Well he has to check Ed's boy, Matt McQuaid.
2/21/2019 – Michigan 69, Minnesota 60 – 24-3, 13-3 Big Ten
If you could go back in time six months and give your past self a stupefying Michigan sports update, your #2 option would be "Michigan basketball is 24-3 and it's tough to decide whether Zavier Simpson or Jon Teske is our best player." We will not discuss #1.
The needle swung to Simpson after the Maryland game, when he had 12 points on seven shot equivalents, 8 assists, one turnover, and more or less shut off Anthony Cowan for a half. The pendulum swung back to Teske in this one: 17 points on 11 shot equivalents, two assists, five blocks. Even more stunning: 36 minutes.
Teske sometimes seems to take his foot off the gas a little bit in the post, whether that's marshalling his strength or trying to avoid foul trouble. But every game he does enough to hold whoever he's directly checking to meh numbers (Oturu had 18 points on 18 shot equivalents and a TO) while hedging everyone's ball-screen game into oblivion and coming in for help defense on the regular. There's a point in every game where Teske gets a closeup and my reaction is "my goodness that person is red," but dude just keeps going. Michigan would be dead in the water if he could only play 20 MPG like a lot of guys his size. He is Camp Sanderson's magnum opus.
That's Minnesota for you. It took Minnesota 28 minutes to make a basket outside of the paint. The Gophers had 18 points at halftime. Eight of these were on initial attempts. They were able to claw ten more out off of putbacks, which is a little frustrating since the Gophers haven't been that good at OREBs in league play and Michigan has maintained their DREBs much better than they usually do.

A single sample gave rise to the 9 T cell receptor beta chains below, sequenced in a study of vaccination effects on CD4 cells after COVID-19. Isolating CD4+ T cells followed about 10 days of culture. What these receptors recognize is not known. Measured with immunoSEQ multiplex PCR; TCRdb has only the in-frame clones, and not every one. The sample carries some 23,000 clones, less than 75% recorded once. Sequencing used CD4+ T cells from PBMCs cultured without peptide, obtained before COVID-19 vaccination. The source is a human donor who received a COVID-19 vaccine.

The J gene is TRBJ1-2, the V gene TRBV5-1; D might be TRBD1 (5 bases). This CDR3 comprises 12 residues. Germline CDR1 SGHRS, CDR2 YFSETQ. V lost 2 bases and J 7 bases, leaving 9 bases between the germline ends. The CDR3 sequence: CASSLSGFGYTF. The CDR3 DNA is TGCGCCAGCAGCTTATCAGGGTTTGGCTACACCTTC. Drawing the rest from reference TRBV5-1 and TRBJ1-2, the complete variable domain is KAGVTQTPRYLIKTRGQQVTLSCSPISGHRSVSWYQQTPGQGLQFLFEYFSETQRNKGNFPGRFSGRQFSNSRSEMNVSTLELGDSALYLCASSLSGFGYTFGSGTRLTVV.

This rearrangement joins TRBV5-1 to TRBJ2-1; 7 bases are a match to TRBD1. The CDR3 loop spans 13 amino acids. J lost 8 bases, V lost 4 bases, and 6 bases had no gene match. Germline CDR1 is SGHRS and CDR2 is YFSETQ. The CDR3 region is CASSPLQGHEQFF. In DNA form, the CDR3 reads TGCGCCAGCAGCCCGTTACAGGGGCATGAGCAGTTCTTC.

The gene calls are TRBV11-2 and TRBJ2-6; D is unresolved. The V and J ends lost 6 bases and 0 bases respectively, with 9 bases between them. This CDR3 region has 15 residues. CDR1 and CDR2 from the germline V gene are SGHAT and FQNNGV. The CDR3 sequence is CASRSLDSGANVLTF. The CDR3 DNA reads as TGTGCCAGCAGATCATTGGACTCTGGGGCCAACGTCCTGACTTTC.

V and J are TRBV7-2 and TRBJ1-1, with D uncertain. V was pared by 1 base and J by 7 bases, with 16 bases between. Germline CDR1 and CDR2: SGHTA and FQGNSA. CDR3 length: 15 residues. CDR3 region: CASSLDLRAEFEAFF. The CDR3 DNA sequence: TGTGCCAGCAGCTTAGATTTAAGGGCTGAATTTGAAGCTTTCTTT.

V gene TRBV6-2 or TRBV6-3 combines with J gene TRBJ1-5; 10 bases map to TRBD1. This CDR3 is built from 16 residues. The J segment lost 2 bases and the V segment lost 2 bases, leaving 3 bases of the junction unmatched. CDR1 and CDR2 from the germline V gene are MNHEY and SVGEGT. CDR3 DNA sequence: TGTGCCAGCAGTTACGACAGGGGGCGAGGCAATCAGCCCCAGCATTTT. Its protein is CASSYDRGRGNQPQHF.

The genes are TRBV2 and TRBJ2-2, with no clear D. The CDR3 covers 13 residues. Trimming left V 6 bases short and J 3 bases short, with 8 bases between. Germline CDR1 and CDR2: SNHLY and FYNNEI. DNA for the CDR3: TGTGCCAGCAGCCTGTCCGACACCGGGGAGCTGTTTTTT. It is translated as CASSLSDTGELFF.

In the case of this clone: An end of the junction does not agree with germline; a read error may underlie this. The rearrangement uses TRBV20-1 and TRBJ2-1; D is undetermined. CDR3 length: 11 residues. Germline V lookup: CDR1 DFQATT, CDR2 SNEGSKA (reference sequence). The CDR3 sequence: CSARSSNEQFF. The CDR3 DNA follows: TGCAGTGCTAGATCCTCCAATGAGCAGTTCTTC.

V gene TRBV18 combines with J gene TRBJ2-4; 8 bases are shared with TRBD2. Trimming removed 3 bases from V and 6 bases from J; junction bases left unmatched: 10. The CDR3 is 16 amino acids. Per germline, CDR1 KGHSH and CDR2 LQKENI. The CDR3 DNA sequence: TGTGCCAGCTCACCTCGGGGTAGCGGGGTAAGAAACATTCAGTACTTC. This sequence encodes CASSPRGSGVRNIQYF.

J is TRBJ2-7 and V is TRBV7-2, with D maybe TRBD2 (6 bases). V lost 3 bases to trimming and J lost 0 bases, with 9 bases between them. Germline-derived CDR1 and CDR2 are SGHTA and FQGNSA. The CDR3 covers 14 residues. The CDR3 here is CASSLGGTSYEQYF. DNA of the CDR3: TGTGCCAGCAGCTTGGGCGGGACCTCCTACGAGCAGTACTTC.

The margins are are pretty thin. Given the number of rebounding opportunities Minnesota had (47!) Michigan would expect to give up 12.5 OREBs; instead they gave up 15. This places it into a category where we're mildly frustrated about bounces.
In part because of the above this was a game in which the Gopher had a huge shot volume edge. They had 7 more OREBs than TOs. Michigan was –4. To hold a team with a shot volume index over one to 0.9 PPP means you are crushing them everywhere except the offensive boards.
wall up! [Ludeman]
Verticality. Part of the trouble the Gophers had was their tendency to run pell-mell at the rim and try to chunk something up. That style is why they lead the league in free throw rate. In this one it mostly led to very tough attempts after taking contact. This was most notable on two missed dunks where Teske walled up vertically and contested.
— Noah Neidlinger (@candor_for_sale) February 22, 2019
Amir Coffey's bounced spectacularly outside the three point line; Teske was called for a foul on a near-identical Jordan Murphy play. (Murphy missed both FTs, ball don't lie.)
With the exception of that foul, though, the officials allowed Michigan to contest.
When verticality is called correctly it's such an excellent rule change, rewarding defenses for being in good position without flopping and placing a priority on open shots for the offense all the way to the rim. The best example in this game was not either Teske contest but Amir Coffey getting downhill only for Simpson to show. Simpson was outside the restricted arc (I think) but instead of trying to flop he went up to contest; Coffey bumped him, missed the ensuing tough shot, and Michigan rebounded. That is infinitely superior to a guy standing on the ground and falling over in the hopes of stopping the game with a foul call.
[After THE JUMP: attacking switches, finally]